The 5 most influential employment law cases of 2017

Paul Burton, Head of Frettens' Employment Team, counts down last year's most significant employment judgments… Assessing things for businesses to be aware of to avoid costly mistakes in 2018.

5. Enhanced shared parental pay for fathers?

Should shared parental pay be enhanced for fathers on shared parental leave if maternity pay is enhanced for mothers on maternity leave?

The answer was yes in Ali v Capita Customer Management Ltd, where Mr Ali successfully argued that enhanced maternity pay for his female colleagues but no enhanced shared parental pay for him constituted direct sex discrimination.

However, in Hextall v Chief Constable of Leicestershire Police, the employment tribunal decided that the correct comparator was a woman on shared parental leave, not a woman on maternity leave.

The Employment Appeal Tribunal heard Ali's appeal in December 2017 and the the Employment Appeal Tribunal heard the Hextall appeal in January 2018 and reserved its decision, meaning that the Employment Appeal Tribunal did not give its decision immediately at the end of the hearing, but took time to consider it and gave it at a later date.

Paul comments “If the Ali decision is upheld, employers will need to treat shared parental pay and maternity pay equally and enhance (or not enhance) both. However, with two Employment Appeal Tribunal judgments pending, employers should defer any changes to their family-friendly policies for now.”

4. Voluntary overtime to be included in holiday pay

In Dudley Metropolitan Borough Council v Willetts and others, the Employment Appeal Tribunal held that regular voluntary overtime should be included when calculating holiday pay.

Consequently, guaranteed compulsory, non-guaranteed compulsory and voluntary overtime must all be included in holiday pay.

For voluntary overtime, the test is whether the ‘pattern of work’ extends for a sufficient period of time on a regular and/or recurring basis to justify the description ‘normal’.

Deciding what is ‘regular’ could be tricky. In this case, voluntary overtime once every four-five weeks was enough.

This ruling only applies to the four weeks' leave guaranteed under EU law, not the additional 1.6 weeks' under UK law or any other contractual leave.

Paul says “While this case could leave employers exposed to claims of underpayment of holiday pay, employees with a break of more than three months between payments may not be able to argue that they have suffered a series of unlawful deductions. Case number 2 below has cast some doubt on the UK tribunal decision that more than three months breaks a series of unlawful deductions – this is still to be decided”.

3. Worker status in the gig economy

Uber's woes continued throughout 2017, when the Employment Appeal Tribunal upheld the employment tribunal's 2016 decision that its drivers were ‘workers’ and not self-employed.

Uber's request to leapfrog its appeal to the Supreme Court was refused and a Court of Appeal hearing is expected.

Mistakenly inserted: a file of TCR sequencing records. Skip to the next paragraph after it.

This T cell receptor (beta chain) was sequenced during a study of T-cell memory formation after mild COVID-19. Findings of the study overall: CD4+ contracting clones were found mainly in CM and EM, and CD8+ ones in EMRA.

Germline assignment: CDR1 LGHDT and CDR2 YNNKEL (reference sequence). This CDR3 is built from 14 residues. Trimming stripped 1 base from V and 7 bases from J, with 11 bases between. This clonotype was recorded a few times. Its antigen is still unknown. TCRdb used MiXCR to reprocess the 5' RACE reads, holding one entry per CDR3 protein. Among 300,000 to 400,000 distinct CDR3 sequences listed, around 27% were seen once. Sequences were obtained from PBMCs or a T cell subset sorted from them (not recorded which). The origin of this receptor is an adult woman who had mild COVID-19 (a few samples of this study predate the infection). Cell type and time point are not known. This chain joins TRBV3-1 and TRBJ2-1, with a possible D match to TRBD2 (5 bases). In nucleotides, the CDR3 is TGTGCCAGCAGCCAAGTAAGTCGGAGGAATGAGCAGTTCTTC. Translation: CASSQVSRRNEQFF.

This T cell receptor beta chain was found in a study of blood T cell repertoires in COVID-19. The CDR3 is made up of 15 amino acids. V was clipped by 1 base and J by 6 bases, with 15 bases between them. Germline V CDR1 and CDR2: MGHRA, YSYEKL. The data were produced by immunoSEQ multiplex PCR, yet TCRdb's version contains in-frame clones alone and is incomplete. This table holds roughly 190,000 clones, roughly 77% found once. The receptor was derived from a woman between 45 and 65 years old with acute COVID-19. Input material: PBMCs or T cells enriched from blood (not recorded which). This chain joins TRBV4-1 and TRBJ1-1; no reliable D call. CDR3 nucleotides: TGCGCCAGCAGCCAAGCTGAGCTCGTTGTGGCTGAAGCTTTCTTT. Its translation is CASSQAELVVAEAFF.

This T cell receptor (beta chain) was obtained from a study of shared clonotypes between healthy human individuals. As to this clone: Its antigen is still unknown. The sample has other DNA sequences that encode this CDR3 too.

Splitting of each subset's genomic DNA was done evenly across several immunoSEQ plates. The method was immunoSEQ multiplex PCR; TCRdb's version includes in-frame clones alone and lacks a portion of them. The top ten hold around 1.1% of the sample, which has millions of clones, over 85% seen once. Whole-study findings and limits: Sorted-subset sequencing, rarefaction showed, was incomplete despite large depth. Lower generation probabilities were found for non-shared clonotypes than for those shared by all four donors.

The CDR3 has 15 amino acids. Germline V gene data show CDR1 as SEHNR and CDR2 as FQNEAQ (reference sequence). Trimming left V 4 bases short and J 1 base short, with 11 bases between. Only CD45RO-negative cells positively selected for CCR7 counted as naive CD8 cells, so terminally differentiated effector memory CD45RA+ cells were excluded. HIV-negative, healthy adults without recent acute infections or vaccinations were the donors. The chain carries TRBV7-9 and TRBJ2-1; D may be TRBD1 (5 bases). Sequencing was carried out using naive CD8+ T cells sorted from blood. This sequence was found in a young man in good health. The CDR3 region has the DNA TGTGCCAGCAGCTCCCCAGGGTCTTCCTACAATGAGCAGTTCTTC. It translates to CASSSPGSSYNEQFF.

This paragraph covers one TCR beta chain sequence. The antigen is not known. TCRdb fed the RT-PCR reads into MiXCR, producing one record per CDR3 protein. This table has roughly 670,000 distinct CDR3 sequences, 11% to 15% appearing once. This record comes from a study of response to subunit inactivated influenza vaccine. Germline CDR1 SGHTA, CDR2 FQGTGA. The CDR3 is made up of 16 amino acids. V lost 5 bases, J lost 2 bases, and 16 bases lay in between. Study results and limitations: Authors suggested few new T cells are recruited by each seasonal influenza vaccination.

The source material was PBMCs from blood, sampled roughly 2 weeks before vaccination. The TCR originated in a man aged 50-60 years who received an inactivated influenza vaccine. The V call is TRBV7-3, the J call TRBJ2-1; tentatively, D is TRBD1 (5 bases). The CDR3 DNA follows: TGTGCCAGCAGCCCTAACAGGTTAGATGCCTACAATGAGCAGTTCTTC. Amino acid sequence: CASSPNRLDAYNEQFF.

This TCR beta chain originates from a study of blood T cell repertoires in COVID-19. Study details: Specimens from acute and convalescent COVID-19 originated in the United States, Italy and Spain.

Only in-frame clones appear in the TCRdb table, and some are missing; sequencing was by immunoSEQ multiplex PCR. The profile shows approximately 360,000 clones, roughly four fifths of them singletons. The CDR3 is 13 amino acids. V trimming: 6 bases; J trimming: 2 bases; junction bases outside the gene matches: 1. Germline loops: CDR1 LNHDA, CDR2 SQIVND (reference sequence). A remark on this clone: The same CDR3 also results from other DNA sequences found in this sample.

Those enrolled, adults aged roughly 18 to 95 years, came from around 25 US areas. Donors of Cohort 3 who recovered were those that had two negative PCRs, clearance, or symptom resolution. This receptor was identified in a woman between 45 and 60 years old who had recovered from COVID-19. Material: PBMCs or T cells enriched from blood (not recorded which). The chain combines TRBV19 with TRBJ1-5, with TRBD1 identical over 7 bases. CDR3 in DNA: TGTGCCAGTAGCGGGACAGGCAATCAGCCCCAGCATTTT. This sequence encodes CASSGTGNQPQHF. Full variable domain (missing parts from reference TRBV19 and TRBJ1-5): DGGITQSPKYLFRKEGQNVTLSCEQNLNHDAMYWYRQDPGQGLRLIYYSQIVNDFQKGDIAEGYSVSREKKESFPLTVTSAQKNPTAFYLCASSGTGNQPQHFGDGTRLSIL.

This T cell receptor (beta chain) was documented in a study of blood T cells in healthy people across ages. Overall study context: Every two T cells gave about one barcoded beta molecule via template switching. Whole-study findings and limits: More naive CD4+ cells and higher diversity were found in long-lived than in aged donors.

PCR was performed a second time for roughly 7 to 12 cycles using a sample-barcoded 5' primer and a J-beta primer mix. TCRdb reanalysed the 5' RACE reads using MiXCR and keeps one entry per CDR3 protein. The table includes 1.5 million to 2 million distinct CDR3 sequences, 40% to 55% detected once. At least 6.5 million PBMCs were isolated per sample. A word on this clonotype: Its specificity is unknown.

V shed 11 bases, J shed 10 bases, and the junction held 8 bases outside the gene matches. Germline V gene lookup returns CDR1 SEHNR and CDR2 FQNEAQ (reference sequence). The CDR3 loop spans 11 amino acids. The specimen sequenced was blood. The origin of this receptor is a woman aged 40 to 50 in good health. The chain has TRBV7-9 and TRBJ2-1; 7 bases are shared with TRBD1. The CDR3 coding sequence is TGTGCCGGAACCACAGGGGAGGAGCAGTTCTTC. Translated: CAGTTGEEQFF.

Other gig economy cases followed the same trend (the Court of Appeal ruling in Pimlico Plumbers v Smith, in addition to several employment tribunal decisions that couriers at CitySprint, Excel and Addison Lee were workers).

Paul says says “It is for employers to ascertain the true employment status of their workforce. Engaging staff on a self-employed basis when in reality they are ‘workers’ means they are entitled to the national minimum wage, paid holiday and pension auto-enrolment.”

2. Backdated pay for untaken holiday could be recouped by workers

In King v The Sash Windows Workshop Ltd, the European Court of Justice ruled that Mr King, who had established ‘worker’ status, was entitled to pay for both unpaid holiday he had taken and holiday he did not take because he thought it would be unpaid.

Paul says “Unlike holiday, which carries over during sick leave and can be lost after a certain period, the European Court of Justice found that there was no time limit on the untaken leave that had accrued because of the company's failure to provide King with his right to paid holiday as a worker.”

King could claim untaken leave for his 13 years' engagement. The Court of Appeal will now decide whether the European Court of Justice judgment is consistent with UK law.

1. Employment tribunal fees abolished

The key case of 2017 was the Supreme Court's decision in R (on the application of Unison) v Lord Chancellor that employment tribunal fees were unlawful.

The number of claims has already started to increase. On 14 December 2017, statistics published by the Ministry of Justice for July to September 2017 showed a 64% increase (compared to the same period in 2016) in single applicant claims.

Paul says “As well as new claims, employers may have to defend old claims that were struck out because the claimant did not pay the fee or was deterred from bringing their claim because of the fees. It will be decided case by case whether such claims can be brought ‘out of time’.”

If employers are faced with claims lacking substance, they can apply to have claims struck out where they believe the claim is vexatious or has no reasonable prospect of success, and applications can also be made for deposit orders as a condition of the employee continuing with their claim.


At Frettens, all of our solicitors offer a free initial meeting or chat on the phone to answer your questions. If this article raises issues for you or your business, please call us on 01202 499255 and Paul or Kate will be happy to discuss it with you.